One of the more interesting decisions — at least to me — issued by the Supreme Court of Appeals of West Virginia during its last term is Princeton Ins. Agency, Inc. v. Erie Ins. Co., 2009 WL 4020269 (W.Va. 2009), which involved an insurance company’s termination of its business relationship with an insurance agency, and the agency’s corresponding allegations that the insurer committed antitrust violations.
Kevin Webb and his insurance agency, Princeton Insurance Agency, had had an agency agreement with various Erie Insurance Group entities since the early 1990s. In 2002, Webb’s agency established a relationship with a new agency known as Princeton Insurance Associates, which sold insurance on behalf of multiple insurers, but not Erie.
Thereafter, Erie alleged that it began to experience a decline in the profitability and quality of its products that Webb’s agency was underwriting, which prompted Erie to question whether it should continue its relationship with the agency. Erie also suspected that Webb’s agency was directly business to the new agency.
Erie attempted to learn how much business the new agency had written with State Auto, which Erie suspected was receiving a disproportionate amount of the new agency’s business. Webb refused to produce the production reports for State Auto, although during a meeting with an Erie representative, he did scribble on a napkin a figure representing policy sales by the new agency on State Auto’s behalf. A few months later, Erie terminated its contract with Webb and his agency under a termination clause that allowed either party to end the arrangement with 90-days notice.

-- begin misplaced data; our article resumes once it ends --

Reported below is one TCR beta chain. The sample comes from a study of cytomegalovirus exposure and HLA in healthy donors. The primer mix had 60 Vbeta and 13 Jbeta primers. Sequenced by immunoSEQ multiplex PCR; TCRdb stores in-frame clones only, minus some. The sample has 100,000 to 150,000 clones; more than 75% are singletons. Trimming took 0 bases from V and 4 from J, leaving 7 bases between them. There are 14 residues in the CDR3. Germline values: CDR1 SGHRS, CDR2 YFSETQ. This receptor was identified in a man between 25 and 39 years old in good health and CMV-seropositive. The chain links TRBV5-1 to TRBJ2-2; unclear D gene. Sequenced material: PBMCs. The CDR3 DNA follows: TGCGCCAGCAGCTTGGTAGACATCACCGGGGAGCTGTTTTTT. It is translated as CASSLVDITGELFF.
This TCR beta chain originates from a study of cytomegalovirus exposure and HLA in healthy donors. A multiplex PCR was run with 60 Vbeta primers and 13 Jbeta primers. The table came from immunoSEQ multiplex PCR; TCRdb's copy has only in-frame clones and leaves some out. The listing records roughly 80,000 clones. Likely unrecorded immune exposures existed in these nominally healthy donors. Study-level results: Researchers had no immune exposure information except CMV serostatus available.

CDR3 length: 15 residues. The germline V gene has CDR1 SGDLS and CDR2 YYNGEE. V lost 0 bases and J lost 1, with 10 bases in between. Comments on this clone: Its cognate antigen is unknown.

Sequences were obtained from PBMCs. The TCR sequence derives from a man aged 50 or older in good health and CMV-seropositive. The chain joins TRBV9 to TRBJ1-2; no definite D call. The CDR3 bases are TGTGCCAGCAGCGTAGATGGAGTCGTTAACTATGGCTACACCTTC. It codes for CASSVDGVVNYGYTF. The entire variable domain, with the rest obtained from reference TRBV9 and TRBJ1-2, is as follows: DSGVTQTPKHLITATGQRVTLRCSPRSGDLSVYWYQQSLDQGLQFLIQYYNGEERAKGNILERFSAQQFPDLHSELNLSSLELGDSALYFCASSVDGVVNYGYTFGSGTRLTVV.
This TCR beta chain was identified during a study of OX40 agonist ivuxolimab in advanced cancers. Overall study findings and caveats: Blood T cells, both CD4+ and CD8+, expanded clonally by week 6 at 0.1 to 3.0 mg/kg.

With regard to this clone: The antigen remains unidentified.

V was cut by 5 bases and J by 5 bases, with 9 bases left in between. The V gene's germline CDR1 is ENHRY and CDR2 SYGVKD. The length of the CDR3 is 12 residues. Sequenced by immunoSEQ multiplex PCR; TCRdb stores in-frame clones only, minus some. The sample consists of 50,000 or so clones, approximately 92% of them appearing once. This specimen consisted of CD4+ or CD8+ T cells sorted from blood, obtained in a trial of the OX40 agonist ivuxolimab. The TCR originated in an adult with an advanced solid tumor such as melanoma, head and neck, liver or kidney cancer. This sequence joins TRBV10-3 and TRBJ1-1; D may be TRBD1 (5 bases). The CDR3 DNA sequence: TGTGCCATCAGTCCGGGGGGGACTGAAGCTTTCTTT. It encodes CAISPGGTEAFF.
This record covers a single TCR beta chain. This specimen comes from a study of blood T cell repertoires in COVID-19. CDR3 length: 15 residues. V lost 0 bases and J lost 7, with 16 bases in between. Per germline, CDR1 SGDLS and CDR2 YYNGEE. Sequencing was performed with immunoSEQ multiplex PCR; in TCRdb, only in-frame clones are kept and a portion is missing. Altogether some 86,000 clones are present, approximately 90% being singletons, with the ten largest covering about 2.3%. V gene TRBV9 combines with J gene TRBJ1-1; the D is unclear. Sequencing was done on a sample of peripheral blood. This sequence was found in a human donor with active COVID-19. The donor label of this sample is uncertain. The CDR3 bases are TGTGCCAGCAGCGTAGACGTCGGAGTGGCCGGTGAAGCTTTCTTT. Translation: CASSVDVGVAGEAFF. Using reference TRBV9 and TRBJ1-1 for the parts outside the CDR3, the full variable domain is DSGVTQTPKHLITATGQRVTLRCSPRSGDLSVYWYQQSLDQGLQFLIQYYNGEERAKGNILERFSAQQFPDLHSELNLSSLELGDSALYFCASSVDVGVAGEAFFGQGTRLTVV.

Webb and the agency sued Erie and several of its affiliates and alleged that the parties’ agency agreement violated public policy; that Erie violated the West Virginia Unfair Trade Practices Act by requesting confidential information (the production reports); and that Erie violated the West Virginia Antitrust Act by improperly restraining trade. The Circuit Court of Mercer County dismissed the public policy count, which left the UTPA and antitrust claims for the jury’s consideration.
The jury found for the defendants on the UTPA claim, but returned a verdict for the plaintiffs on the antitrust claim for $1,411,429 in compensatory damages and the same amount in punitive damages. The opinion does not describe how or why, but the circuit court vacated the punitive damage award and trebled the compensatory damages, which resulted in an award to the plaintiffs of $4,233,627.
Erie appealed the circuit court’s denial of its motions for judgment as a matter of law and other issues, which the Supreme Court of Appeals reviewed under a de novo standard. The court, in its unanimous per curiam opinion, identified the threshold issue as whether Erie’s termination of the agency agreement with Webb and his agency constituted an antitrust violation.
Because the plaintiff had alleged a restraint of trade under West Virginia law, the court looked at federal law for a discussion of the elements for a restraint of trade claim under Section 1 of the Sherman Act: (1) concerted action by the defendants; (2) that produced anticompetitive effects within the relevant product and geographic markets; (3) that the concerted actions were illegal; and (4) that the plaintiff was injured as a proximate result of the concerted action.
The court focused on the concerted action requirement, as discussed by the Supreme Court of the United States in Copperweld Corp. v. Independence Tube Corp., 467 U.S. 752 (1984). Copperweld held that the unilateral actions of a single corporation cannot constitute concerted action for a Section 1 violation. If a corporation’s subsidiary is wholly-owned or, if less than wholly-owned, the amount of control exercised by the parent is significant: